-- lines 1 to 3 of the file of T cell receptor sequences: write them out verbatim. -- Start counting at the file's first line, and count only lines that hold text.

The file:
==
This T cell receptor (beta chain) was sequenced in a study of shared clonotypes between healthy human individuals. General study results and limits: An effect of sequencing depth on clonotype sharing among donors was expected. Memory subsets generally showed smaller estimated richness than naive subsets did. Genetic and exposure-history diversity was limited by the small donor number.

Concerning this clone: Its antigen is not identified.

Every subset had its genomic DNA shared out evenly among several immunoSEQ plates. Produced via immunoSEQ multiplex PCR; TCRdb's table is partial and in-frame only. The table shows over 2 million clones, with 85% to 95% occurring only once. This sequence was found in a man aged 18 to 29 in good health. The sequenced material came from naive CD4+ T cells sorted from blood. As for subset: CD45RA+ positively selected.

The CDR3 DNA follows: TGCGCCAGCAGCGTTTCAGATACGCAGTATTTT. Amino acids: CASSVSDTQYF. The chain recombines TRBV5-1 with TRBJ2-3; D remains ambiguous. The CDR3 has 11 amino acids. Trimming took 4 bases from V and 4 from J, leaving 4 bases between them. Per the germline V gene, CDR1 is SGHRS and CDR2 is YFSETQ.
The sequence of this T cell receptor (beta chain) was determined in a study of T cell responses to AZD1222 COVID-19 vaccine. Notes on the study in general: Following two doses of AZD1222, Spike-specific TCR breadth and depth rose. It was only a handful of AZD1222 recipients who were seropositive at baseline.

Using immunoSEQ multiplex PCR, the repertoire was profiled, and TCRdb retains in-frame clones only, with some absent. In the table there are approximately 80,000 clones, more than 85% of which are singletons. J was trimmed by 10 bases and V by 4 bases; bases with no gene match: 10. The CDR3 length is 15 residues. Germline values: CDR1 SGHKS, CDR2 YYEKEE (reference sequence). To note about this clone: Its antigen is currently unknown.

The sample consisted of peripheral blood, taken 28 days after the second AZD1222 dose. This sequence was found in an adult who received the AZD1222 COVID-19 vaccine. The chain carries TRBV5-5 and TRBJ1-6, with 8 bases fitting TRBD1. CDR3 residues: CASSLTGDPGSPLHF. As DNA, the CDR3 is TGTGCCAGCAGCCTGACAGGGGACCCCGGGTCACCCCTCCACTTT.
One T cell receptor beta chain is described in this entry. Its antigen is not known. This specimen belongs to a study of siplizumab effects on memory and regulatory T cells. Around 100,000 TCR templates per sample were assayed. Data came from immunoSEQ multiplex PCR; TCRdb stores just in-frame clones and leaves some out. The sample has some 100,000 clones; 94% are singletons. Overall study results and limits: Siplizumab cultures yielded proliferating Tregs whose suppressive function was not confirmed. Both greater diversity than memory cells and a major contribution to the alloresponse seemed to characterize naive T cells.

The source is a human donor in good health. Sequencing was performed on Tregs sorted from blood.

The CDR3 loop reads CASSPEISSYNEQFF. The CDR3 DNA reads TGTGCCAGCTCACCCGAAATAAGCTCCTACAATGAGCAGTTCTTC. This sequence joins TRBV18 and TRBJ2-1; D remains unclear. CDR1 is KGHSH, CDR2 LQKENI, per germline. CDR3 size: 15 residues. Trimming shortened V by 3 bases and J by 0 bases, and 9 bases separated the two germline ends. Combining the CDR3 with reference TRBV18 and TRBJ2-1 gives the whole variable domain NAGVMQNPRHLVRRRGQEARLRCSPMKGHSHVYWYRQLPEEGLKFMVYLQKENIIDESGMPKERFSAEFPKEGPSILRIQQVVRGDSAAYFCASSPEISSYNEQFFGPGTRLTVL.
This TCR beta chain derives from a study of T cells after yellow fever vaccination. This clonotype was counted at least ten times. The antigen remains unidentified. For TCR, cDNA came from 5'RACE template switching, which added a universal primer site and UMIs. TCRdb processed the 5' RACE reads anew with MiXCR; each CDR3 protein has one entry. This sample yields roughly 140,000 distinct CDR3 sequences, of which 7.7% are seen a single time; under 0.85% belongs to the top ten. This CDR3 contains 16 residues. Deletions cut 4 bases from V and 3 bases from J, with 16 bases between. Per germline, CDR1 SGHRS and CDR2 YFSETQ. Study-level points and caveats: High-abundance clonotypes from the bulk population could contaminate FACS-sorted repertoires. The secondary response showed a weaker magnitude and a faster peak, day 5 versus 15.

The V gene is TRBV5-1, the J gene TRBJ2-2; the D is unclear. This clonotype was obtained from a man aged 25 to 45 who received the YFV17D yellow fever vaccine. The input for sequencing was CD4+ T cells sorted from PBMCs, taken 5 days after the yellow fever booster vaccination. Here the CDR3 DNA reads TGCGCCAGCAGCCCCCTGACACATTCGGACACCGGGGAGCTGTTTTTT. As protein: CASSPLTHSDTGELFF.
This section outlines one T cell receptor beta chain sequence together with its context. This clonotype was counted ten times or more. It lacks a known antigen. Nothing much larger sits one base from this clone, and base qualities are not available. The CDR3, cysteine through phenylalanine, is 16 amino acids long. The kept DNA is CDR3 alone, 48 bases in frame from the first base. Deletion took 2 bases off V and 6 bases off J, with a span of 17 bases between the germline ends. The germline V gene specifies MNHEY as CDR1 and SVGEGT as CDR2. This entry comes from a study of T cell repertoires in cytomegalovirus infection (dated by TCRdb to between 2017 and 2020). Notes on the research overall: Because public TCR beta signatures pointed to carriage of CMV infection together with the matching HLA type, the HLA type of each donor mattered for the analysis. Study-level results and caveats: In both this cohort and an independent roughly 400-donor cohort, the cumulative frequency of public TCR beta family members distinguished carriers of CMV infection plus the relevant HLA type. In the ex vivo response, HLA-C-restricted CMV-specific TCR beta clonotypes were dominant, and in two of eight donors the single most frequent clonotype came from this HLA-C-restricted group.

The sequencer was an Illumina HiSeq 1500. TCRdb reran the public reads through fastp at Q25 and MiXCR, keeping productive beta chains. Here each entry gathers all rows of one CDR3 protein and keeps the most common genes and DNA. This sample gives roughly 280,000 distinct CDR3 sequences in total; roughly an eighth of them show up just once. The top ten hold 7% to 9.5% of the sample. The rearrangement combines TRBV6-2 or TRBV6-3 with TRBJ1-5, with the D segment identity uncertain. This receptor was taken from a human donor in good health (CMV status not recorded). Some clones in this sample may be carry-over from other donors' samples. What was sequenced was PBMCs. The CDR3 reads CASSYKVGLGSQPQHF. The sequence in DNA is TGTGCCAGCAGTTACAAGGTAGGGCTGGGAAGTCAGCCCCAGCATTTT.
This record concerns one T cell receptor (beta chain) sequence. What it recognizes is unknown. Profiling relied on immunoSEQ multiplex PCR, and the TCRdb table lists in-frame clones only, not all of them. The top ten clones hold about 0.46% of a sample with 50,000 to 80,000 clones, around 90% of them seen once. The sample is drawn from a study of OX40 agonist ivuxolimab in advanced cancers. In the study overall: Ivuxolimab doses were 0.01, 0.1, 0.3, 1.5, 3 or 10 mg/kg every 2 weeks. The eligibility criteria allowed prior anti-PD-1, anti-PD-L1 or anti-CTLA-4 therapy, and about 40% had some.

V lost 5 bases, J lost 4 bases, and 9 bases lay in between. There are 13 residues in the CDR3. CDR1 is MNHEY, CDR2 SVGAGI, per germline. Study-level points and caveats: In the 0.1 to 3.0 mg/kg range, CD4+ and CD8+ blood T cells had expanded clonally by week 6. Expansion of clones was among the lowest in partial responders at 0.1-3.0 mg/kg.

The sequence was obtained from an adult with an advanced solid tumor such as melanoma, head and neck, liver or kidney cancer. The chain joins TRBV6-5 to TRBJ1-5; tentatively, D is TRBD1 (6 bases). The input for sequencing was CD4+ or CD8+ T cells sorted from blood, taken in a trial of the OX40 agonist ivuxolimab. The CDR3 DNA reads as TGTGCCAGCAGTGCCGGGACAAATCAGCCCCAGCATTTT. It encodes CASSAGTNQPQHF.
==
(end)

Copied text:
This T cell receptor (beta chain) was sequenced in a study of shared clonotypes between healthy human individuals. General study results and limits: An effect of sequencing depth on clonotype sharing among donors was expected. Memory subsets generally showed smaller estimated richness than naive subsets did. Genetic and exposure-history diversity was limited by the small donor number.

Concerning this clone: Its antigen is not identified.

Every subset had its genomic DNA shared out evenly among several immunoSEQ plates. Produced via immunoSEQ multiplex PCR; TCRdb's table is partial and in-frame only. The table shows over 2 million clones, with 85% to 95% occurring only once. This sequence was found in a man aged 18 to 29 in good health. The sequenced material came from naive CD4+ T cells sorted from blood. As for subset: CD45RA+ positively selected.